Today I thought I’d answer one of the questions I get asked a lot about my artistic journey. When did you start painting and what kind of training did you have?
It seems to me that we’re programmed to think that in order to be able to do something we must have gone through a certain kind of rigorous training and so we automatically ask these kinds of questions, as we relate seeing gifts in someone to a curriculum of schooling.
While this may be some peoples’ journeys, it isn’t everyone’s.
There are many people whose training has come “built-in” from their soul history.
There are some people who aren’t born with a filter and so they just “go for it” with expressing themselves and the creative energy that moves through them.
There are people who cultivate a passion they feel.
And there are people who are drawn to training more studiously because that feels right to them, they want to advance their techniques and expand with their breadth of work, and maybe even on some level feel it’s a way to establish value for their work, as society places such high worth on things like degrees, training, and names of schools we attend and get accepted into.
There’s no one way, or one right way. We each go on the journey that feels to provide exactly what we need.
For me, it was a strong aversion to training, classes, and schooling of any kind. So much so that I even turned down working at an art school to teach others to draw because it felt boxed-in, and since I didn’t feel right about it for myself, I just couldn’t see advocating that through my work to others. It was more about consistency for me. I had to go through that process though and interviewing, in order to confirm to me what I felt.
So what has my journey been like with art?
I have been drawing all of my life.
It was my favorite pastime.
My fondest memories are of summers sitting at the dining table with my French grandfather drawing after play time outside.
I received a lot of recognition for my drawing in elementary, middle, and high school, but never had any formal training. I naturally took to it without art class teachers’ help. In fact, most of what they said didn’t make much sense to me.
I was very good at reproducing things that I saw like a photocopy. That was my left brain, detail-oriented, perfectionist that could sit for hours working on two square inches of a piece to get every pencil or paint brush stroke exact.
It’s no surprise I was also extremely good at staying “inside” the lines of coloring books – another enjoyment I loved – along with things like creating Spirograph drawings (do you remember these?!).
Detail work is something I carry in me over lifetimes, but I’ve come to find is not my joy.
It’s a soul-ingrained pattern I’ve spent years undoing in this life.
Ironically, my childhood drawings I started doing on my own before this patterning circled back through is what I’ve returned to now. A reclaiming of my “essence,” but channeled through a fresh me.
As a child I was very good at creating simple images of what I saw in my mind’s eye of things I loved in nature all around me.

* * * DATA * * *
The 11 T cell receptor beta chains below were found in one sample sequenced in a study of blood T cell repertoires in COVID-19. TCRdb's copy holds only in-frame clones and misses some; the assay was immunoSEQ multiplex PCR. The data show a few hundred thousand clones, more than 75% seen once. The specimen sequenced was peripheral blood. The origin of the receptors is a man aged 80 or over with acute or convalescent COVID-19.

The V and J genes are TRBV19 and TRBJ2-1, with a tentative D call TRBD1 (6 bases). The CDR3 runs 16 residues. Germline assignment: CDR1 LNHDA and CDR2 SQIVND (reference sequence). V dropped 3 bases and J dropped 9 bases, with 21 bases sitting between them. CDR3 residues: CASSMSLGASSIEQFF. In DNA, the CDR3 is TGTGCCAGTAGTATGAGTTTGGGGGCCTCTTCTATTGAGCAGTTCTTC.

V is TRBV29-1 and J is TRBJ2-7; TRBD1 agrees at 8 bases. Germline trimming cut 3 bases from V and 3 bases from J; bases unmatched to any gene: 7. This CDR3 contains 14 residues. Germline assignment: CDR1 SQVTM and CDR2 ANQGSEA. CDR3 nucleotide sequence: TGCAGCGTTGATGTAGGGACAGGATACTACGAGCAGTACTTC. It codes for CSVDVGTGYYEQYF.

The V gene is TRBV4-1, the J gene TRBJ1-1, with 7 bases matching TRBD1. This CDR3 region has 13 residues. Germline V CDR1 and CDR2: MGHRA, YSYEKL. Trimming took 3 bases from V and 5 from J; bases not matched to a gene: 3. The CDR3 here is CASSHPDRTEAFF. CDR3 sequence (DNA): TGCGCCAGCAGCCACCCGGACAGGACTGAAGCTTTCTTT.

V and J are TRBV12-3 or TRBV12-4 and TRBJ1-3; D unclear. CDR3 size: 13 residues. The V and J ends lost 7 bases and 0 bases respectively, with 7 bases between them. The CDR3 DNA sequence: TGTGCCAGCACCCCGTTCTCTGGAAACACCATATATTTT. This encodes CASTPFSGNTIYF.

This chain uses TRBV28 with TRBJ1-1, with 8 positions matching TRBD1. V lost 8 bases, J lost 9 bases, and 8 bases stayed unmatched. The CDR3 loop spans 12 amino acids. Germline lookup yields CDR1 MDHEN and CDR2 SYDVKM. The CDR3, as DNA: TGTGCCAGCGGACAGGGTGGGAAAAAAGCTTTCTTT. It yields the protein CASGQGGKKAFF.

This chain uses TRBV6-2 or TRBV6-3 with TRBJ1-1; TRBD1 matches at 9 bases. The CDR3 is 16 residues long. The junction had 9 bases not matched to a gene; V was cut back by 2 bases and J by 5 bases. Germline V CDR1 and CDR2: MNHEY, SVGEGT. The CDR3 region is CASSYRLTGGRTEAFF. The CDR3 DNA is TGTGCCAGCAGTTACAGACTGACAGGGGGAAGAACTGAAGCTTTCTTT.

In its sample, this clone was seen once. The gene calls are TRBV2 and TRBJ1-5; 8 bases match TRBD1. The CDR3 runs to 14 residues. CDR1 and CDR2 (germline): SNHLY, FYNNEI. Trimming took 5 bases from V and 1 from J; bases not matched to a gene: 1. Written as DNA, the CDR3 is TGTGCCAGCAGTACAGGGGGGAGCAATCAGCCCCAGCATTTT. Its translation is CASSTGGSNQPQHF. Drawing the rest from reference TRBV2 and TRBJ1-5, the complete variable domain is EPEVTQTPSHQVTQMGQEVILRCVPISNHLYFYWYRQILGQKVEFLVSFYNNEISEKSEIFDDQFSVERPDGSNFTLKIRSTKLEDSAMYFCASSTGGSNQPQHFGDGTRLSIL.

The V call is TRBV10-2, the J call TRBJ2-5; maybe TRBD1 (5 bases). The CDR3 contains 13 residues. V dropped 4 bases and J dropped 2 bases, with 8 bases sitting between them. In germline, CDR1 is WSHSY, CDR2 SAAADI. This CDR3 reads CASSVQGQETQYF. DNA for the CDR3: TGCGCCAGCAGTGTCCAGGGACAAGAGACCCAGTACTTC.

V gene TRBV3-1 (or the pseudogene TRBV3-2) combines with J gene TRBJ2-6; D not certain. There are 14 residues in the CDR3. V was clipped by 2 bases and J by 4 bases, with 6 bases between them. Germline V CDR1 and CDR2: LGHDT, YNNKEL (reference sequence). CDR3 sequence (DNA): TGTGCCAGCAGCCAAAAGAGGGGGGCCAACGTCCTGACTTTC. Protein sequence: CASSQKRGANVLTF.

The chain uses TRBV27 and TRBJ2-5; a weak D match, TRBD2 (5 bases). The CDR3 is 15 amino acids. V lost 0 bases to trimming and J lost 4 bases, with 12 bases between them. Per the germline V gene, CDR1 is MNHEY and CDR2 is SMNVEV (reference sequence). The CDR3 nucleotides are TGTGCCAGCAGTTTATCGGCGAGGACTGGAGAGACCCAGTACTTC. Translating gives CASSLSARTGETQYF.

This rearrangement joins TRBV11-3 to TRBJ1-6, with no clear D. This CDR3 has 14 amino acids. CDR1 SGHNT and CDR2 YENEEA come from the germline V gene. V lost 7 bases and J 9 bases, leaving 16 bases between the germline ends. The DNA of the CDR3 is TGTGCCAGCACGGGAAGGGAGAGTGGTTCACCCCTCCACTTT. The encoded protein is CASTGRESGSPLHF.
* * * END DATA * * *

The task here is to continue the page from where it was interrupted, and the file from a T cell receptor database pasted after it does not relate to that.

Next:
My favorite and best thing I could draw was, and remains to this day, animals.
I never felt drawn to taking classes outside of the ones we either had to, or had as electives, through high school.
For some reason I felt inclined to keep this part of my life raw in its nature and didn’t want to feel controlled by rights and wrongs. I wanted simply to bring forth my visions without boundaries. Having everything else in life feeling so controlled, this let me have one little sacred piece to myself where anything goes.
Interestingly, while I could draw people if I wanted, I just don’t really want to and it’s more effort.
What flows for me is nature, animals, magickal beings, and enchanting or cosmic visions.
While my work could easily be judged by art critics who have their own idea of what makes art “good,” for me I love the raw expression of what moves through someone’s heart.
That’s not to say I don’t appreciate the beauty of fine works of art. I am in awe of the masterpieces hanging in galleries and marvel at how incredibly they’re executed.
But I do love purity and innocence too, which is what my presence here on Earth is about. And I equally see the beauty within this type of creative expression and see them as fine works of art in their own right because, to me, art is something that not only captures a visual gift come to life, but truly moves you with emotion to experience something deep or even triggers the opening of your own heart with the images acting like keys.
Creative energy is unlimited and therefore there are many ways to bring forth artistic expression.
I say, if it feels joyful to your heart to create, then that’s art.
So, while I’ve cultivated my own form of artistic expression by listening to what moves me and implementing what I’ve integrated and worked on throughout my life, I believe we each have our own journey with this.
But I encourage anyone who feels the desire to draw, paint, or create in some way, to just do it!
There is value in expressing what you feel and if you feel it, I guarantee there is someone out there who needs just what you have to share.
What do you feel your artistic journey has been?
Sometimes we start out one way, but move into a different arena later.
Don’t be afraid to try something.
The value of art is not based on whether it hangs in a gallery or gets critical acclaim.
The value of art is in the expression.
Creativity yearns to be shared.